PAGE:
My wife and I spent a pleasurable hour or so at the central branch of the Schenectady County Public Library over the weekend while the semiannual book sale was under way.
The event is a fundraiser by the library’s support group, the Friends, and the turnout was heartening to us.
To see hundreds of readers poring over thousands of titles made me think that books might just be around a while longer, despite my usually less than sanguine view about their prevalence in future society.
Understand that if you’re reading this today, you’re part of a minority group.
The National Endowment for the Arts, in its 2007 report on a comprehensive analysis of reading patterns in the United States, summed it up this way:
“Americans are reading less — teens and young adults read less often and for shorter amounts of time compared with other age groups and with Americans of previous years.”
NEA also found reading scores for American adults of almost all education levels have deteriorated, notably among the best-educated groups. From 1992 to 2003, the percentage of adults with graduate school experience who were rated proficient in prose reading dropped by 10 points, a 20 percent rate of decline.
There was more unhappy, though predictable, news. The decline in reading is tied directly to adverse effects on our culture, our economy and civic life and on our children’s educational achievement.
NEA’s “Big Read” program was announced at the same time the report was released. It’s aimed at community reading and, in my view, at reviving America’s love of books.
The book sale with its intergenerational throngs of browsers made me think there might be some hope.
I understand that there quite likely will always be books in one form or another — electronic versions online or audio books on CDs.
But we learned to love books when we were young and a visit to the library was a joyful, much anticipated event. Those books were produced by putting ink on paper and binding the pages together between hard covers. They felt good in your hands, and they had a pleasant smell when you opened them.
A few years ago, when I was commuting an hour and a half or more a day, I listened to books on CDs. It was a good way to make productive use of that otherwise idle time, and I enjoyed the books I consumed on those rides. But it wasn’t the same as pulling an old friend off the shelf and settling into an easy chair for a good read.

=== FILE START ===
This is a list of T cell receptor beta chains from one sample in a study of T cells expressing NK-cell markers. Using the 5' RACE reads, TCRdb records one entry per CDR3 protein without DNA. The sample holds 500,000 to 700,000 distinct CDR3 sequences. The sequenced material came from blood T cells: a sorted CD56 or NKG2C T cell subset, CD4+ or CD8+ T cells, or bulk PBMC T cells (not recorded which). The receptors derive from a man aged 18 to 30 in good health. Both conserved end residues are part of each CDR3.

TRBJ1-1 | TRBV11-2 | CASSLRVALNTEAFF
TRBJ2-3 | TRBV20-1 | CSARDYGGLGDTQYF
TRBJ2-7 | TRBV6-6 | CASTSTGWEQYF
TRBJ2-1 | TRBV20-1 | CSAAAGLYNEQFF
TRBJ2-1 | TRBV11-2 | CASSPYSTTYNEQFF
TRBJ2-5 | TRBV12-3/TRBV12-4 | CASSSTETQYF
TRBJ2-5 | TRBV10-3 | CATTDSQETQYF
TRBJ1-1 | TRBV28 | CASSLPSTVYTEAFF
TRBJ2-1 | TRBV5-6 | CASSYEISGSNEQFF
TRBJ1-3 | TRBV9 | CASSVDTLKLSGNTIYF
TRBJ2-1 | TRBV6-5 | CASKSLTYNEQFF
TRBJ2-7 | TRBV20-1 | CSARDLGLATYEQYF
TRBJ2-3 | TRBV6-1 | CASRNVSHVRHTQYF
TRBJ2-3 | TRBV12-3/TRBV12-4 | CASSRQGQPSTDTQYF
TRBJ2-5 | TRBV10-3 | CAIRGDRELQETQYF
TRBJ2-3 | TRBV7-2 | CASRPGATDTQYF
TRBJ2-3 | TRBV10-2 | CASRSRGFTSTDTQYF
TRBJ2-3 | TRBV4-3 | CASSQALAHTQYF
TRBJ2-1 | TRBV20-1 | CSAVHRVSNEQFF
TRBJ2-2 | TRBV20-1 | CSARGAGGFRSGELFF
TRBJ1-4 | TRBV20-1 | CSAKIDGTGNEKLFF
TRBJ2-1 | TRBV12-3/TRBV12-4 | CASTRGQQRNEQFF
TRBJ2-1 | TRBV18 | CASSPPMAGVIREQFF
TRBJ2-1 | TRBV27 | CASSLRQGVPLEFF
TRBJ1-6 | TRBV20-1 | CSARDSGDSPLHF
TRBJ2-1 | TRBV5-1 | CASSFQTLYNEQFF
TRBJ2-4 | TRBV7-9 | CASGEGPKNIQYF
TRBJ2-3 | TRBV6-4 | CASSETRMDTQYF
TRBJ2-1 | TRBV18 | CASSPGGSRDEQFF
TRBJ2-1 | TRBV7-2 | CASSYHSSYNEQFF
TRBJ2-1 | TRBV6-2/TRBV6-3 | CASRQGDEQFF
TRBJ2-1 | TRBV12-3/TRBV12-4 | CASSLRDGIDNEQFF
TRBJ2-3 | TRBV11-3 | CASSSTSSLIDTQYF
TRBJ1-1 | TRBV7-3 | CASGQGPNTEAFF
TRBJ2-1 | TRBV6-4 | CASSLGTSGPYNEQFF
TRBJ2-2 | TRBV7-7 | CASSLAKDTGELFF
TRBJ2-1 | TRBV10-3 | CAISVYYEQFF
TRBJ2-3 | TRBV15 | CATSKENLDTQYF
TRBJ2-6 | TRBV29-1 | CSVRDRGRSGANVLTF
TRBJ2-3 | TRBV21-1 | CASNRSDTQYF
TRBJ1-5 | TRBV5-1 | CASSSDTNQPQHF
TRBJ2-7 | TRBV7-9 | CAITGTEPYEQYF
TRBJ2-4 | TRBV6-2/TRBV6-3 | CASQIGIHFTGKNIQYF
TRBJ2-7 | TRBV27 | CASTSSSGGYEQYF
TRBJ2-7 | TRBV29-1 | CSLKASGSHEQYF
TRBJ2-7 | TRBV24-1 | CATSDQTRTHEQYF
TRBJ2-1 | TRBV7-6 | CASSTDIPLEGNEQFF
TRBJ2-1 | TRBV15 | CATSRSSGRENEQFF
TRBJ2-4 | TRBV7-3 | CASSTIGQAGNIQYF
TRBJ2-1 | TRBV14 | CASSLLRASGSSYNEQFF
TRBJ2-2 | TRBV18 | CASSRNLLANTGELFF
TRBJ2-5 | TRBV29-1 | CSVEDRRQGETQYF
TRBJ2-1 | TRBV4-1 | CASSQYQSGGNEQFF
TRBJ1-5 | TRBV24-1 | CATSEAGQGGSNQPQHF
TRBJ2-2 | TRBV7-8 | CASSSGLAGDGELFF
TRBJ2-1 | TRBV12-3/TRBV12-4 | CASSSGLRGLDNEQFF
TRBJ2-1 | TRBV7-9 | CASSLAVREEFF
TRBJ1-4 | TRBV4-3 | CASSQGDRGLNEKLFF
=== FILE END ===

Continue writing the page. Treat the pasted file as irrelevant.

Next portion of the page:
On Saturday at the library, though, you’d never have guessed that reading is in decline in the United States.
You could barely fit through the crowds in the aisles between the tables, inside and out, laden with books of every possible genre. People were leaving with bags full of books, most of them picked up for $1 apiece.
Besides reading, Beverly and I share a love of cooking, fine dining and food history, and she was thrilled to discover a batch of the little recipe books that accompanied Time-Life’s “Food of theWorld” collection published in the late 1960s and early ‘70s. Recipes from Provence, Italy and Russia were among the wire-bound notebook-style editions that accompanied the bigger, illustrated books written by the likes of Craig Claiborne, Julia Child, James Beard and M.F.K. Fisher.
We also found a barely used copy of Ken Follett’s “World Without End,” the 2007 sequel to his 1989 masterpiece, “The Pillars of the Earth,” along with some recreational reading — an old Agatha Christie mystery, a couple of Grishams and a John Le Carre thriller, and a few others, including a couple by one of Beverly’s favorites, James Herriott, the pen name of the British veterinarian who wrote the delightful books that became the BBC television series, “All Creatures Great and Small.”
For less than $20, we walked off with a boxful of books and a bag filled with what wouldn’t fit in the box — our summer reading collection — and we made a modest contribution to the Friends for their library projects. (A footnote: Last year, the Friends raised $46,487 in their book sales.)